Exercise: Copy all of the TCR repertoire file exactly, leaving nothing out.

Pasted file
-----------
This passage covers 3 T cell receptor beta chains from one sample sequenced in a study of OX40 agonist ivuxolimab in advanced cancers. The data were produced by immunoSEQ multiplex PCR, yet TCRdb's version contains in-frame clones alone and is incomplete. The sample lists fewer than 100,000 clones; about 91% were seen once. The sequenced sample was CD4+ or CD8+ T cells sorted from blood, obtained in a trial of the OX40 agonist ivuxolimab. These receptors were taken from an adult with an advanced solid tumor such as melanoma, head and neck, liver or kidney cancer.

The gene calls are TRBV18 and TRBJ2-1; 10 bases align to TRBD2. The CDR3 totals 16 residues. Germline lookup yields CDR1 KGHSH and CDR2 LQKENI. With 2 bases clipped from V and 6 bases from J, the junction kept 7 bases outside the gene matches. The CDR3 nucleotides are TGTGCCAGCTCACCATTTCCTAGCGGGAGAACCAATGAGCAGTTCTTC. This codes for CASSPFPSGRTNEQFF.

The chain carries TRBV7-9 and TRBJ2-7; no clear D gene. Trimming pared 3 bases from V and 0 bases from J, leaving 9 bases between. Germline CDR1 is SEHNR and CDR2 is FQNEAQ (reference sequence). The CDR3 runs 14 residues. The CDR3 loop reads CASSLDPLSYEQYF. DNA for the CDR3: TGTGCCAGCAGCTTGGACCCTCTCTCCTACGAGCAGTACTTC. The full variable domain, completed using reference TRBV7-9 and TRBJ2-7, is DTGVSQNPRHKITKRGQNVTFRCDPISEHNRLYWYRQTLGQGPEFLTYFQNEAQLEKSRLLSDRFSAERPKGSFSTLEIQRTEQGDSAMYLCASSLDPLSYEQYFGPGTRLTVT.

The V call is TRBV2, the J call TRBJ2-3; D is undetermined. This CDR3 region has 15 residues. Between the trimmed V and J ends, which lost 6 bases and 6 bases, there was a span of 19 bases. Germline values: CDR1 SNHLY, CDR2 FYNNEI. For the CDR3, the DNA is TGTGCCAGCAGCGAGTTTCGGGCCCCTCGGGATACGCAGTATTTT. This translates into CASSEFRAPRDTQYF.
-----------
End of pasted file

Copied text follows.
This passage covers 3 T cell receptor beta chains from one sample sequenced in a study of OX40 agonist ivuxolimab in advanced cancers. The data were produced by immunoSEQ multiplex PCR, yet TCRdb's version contains in-frame clones alone and is incomplete. The sample lists fewer than 100,000 clones; about 91% were seen once. The sequenced sample was CD4+ or CD8+ T cells sorted from blood, obtained in a trial of the OX40 agonist ivuxolimab. These receptors were taken from an adult with an advanced solid tumor such as melanoma, head and neck, liver or kidney cancer.

The gene calls are TRBV18 and TRBJ2-1; 10 bases align to TRBD2. The CDR3 totals 16 residues. Germline lookup yields CDR1 KGHSH and CDR2 LQKENI. With 2 bases clipped from V and 6 bases from J, the junction kept 7 bases outside the gene matches. The CDR3 nucleotides are TGTGCCAGCTCACCATTTCCTAGCGGGAGAACCAATGAGCAGTTCTTC. This codes for CASSPFPSGRTNEQFF.

The chain carries TRBV7-9 and TRBJ2-7; no clear D gene. Trimming pared 3 bases from V and 0 bases from J, leaving 9 bases between. Germline CDR1 is SEHNR and CDR2 is FQNEAQ (reference sequence). The CDR3 runs 14 residues. The CDR3 loop reads CASSLDPLSYEQYF. DNA for the CDR3: TGTGCCAGCAGCTTGGACCCTCTCTCCTACGAGCAGTACTTC. The full variable domain, completed using reference TRBV7-9 and TRBJ2-7, is DTGVSQNPRHKITKRGQNVTFRCDPISEHNRLYWYRQTLGQGPEFLTYFQNEAQLEKSRLLSDRFSAERPKGSFSTLEIQRTEQGDSAMYLCASSLDPLSYEQYFGPGTRLTVT.

The V call is TRBV2, the J call TRBJ2-3; D is undetermined. This CDR3 region has 15 residues. Between the trimmed V and J ends, which lost 6 bases and 6 bases, there was a span of 19 bases. Germline values: CDR1 SNHLY, CDR2 FYNNEI. For the CDR3, the DNA is TGTGCCAGCAGCGAGTTTCGGGCCCCTCGGGATACGCAGTATTTT. This translates into CASSEFRAPRDTQYF.